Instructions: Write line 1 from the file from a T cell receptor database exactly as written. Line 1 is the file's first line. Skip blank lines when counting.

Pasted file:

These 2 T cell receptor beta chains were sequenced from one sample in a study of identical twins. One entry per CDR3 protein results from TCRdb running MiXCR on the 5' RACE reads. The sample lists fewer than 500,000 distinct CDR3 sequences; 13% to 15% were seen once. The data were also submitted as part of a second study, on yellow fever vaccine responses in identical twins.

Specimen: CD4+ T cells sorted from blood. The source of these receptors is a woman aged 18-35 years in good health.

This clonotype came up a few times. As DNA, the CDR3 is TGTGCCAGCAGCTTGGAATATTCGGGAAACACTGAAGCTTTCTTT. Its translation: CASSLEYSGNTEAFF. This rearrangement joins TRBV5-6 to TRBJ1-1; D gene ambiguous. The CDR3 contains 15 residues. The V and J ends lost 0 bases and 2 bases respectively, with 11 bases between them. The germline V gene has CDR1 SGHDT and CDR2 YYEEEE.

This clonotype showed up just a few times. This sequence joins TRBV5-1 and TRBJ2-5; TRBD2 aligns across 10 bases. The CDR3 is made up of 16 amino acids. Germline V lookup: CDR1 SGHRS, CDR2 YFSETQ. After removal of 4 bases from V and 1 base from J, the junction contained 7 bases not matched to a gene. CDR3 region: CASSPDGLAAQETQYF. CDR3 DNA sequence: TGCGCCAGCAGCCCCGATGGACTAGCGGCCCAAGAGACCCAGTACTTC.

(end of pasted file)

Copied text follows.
These 2 T cell receptor beta chains were sequenced from one sample in a study of identical twins. One entry per CDR3 protein results from TCRdb running MiXCR on the 5' RACE reads. The sample lists fewer than 500,000 distinct CDR3 sequences; 13% to 15% were seen once. The data were also submitted as part of a second study, on yellow fever vaccine responses in identical twins.